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Old 02-10-2008, 07:16 PM   #21
Yuri_Rage
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I like it...unless it's peated. Keep the peat out of the Scottish ales, please!

Correctly brewed, most Scottish styles should be somewhat big and tip the balance scale toward malt. What's not to like?


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Old 02-10-2008, 07:21 PM   #22
mummasan
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I recently had a Wee Beast and it was great. I'm pretty sure it is a scottish ale and I have been looking for a recipie. Thanks for posting the scottish ale recipie.

I'm not sure I want to collect 11 gallons of wort and boil for three hours. That sounds like too much work for me.

I'm thinking I'll do a 10-12lb AG batch with the listed ingredients and adjust with DME to get the proper OG.

I think this is a great style of beer.


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Old 02-11-2008, 04:15 AM   #23
VA Brew
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Quote:
Originally Posted by Bobby_M
What exactly don't you like about it?
The aftertaste is like getting hit in the throat with a wad of heated dirty gym socks. I heard the mention of peat malt and i am pretty sure that the three i have drank were peated (not quite sure what that means but i wouldn't be surprised if it refers to the peat definition of decaying organic matter). At least that means that maybe i can give scotch ale another shot as long as it is not peated, given so many of you are fans of scotch ale.

 
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Old 02-11-2008, 04:42 AM   #25
Neomich
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Yeah, I gotta agree that this is one style I don't get. I've tried a few on different occasions just thinking that "the next one will be different" and I really can't get into it.

But hey, the world of beer is a big place. There's something for everyone. I'm a big belgian fan but I know some people that just can't stand belgians.

Drink what you want, that's the fun of homebrewing.
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Old 02-11-2008, 06:59 AM   #26
Got Trub?
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Quote:
Originally Posted by VA Brew
The aftertaste is like getting hit in the throat with a wad of heated dirty gym socks. I heard the mention of peat malt and i am pretty sure that the three i have drank were peated (not quite sure what that means but i wouldn't be surprised if it refers to the peat definition of decaying organic matter). At least that means that maybe i can give scotch ale another shot as long as it is not peated, given so many of you are fans of scotch ale.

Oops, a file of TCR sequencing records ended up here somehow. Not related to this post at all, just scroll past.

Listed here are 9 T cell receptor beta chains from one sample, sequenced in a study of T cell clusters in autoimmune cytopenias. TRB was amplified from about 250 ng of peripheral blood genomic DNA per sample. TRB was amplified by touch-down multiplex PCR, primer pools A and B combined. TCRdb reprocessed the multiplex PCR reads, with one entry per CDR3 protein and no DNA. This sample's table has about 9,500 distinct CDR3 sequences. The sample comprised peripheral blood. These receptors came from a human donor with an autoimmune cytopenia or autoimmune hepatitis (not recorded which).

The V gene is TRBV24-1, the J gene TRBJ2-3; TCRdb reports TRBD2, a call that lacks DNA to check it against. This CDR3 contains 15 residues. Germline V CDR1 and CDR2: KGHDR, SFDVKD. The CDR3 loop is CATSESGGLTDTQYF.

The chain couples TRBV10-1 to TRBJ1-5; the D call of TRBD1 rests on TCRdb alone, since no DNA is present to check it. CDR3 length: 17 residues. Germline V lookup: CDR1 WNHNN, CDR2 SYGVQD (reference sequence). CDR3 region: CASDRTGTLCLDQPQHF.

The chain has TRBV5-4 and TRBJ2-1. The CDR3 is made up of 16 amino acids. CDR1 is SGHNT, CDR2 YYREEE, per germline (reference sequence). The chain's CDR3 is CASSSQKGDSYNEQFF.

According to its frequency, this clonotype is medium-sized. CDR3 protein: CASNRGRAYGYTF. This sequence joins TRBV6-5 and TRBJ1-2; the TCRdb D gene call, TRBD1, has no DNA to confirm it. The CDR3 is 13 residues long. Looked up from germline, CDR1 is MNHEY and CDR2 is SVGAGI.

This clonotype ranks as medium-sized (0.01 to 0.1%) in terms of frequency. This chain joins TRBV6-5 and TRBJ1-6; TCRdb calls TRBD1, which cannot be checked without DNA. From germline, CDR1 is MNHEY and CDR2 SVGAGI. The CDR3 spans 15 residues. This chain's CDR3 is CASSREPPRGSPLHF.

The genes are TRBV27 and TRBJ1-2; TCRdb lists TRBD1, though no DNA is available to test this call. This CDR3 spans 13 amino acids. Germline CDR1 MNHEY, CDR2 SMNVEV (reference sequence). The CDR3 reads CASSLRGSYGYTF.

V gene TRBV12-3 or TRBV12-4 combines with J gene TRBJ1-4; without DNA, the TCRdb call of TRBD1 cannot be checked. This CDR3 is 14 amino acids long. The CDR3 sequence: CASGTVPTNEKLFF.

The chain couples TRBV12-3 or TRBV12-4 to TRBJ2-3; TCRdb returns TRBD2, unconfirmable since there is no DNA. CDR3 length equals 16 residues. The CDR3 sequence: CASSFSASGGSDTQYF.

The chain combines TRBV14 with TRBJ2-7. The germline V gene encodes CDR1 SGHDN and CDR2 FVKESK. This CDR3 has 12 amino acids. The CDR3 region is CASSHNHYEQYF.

Unfortunately at some point in the past the BJCP guidelines noted a "smoky" flavour in scotch ales. This was interpreted by some that peat smoked malt (normally used for making scotch whiskey) was an acceptable ingredient. It is, however, NOT used by brewers of scottish ales in Scotland. When used it is frequently overdone. I have brewed Jamils recipe many times and it has no peated malt in it and there is a very faint smoky flavour that is barely noticeable, presumably coming from the roasted malts and likely apparent as there is no hop flavour/bitterness to mask it.

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Old 02-11-2008, 01:11 PM   #27
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I thought that a Scottish sounded like a interesting brew so I recently picked up a McEwan's.
I really enjoyed it from the first sip. Wonderful malty, sweet beer. Sure it is weighted heavily towards the malt, but I really like it this way. It balances out the IPAs I also really like.
I thought the McEwan's was most similar in flavor to a Bock but I liked the Scotch Ale even better.

Craig

 
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Old 02-11-2008, 01:15 PM   #28
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Yes, I like them and liked them right from the get-go. I had to grow into liking IPAs, but a nice malty beer really tastes good to me. I'll vote no on the peated as well.
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Old 02-11-2008, 01:45 PM   #29
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Quote:
Originally Posted by Yuri_Rage
I like it...unless it's peated. Keep the peat out of the Scottish ales, please!

Correctly brewed, most Scottish styles should be somewhat big and tip the balance scale toward malt. What's not to like?
I disagree, slightly.

Walker's Gruagach 80/- recipe has a tiny bit of peat malt in it, which I think is exceptional. For some reason I have a hard time getting a smoke flavor out of the white labs scottish ale yeast, so I agree the recipe needed the peat malt to give it that authentic effect.

Is the White Labs not the best one to use when doing an authentic scottish ale? Does the Wyeast give a more smoky profile?

Otherwise, I love scottish ales. Old Chub is a nice example that we can get in the states, and in CANS. AWESOME!!!!
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Old 02-11-2008, 01:51 PM   #30
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Quote:
Originally Posted by VA Brew
The aftertaste is like getting hit in the throat with a wad of heated dirty gym socks. I heard the mention of peat malt and i am pretty sure that the three i have drank were peated (not quite sure what that means but i wouldn't be surprised if it refers to the peat definition of decaying organic matter). At least that means that maybe i can give scotch ale another shot as long as it is not peated, given so many of you are fans of scotch ale.
You had the Belhaven Scottish Ale? I defy you to drink that and tell me you don't like it. If you do, well, I'd have to say that your taste buds are shot. No offense.


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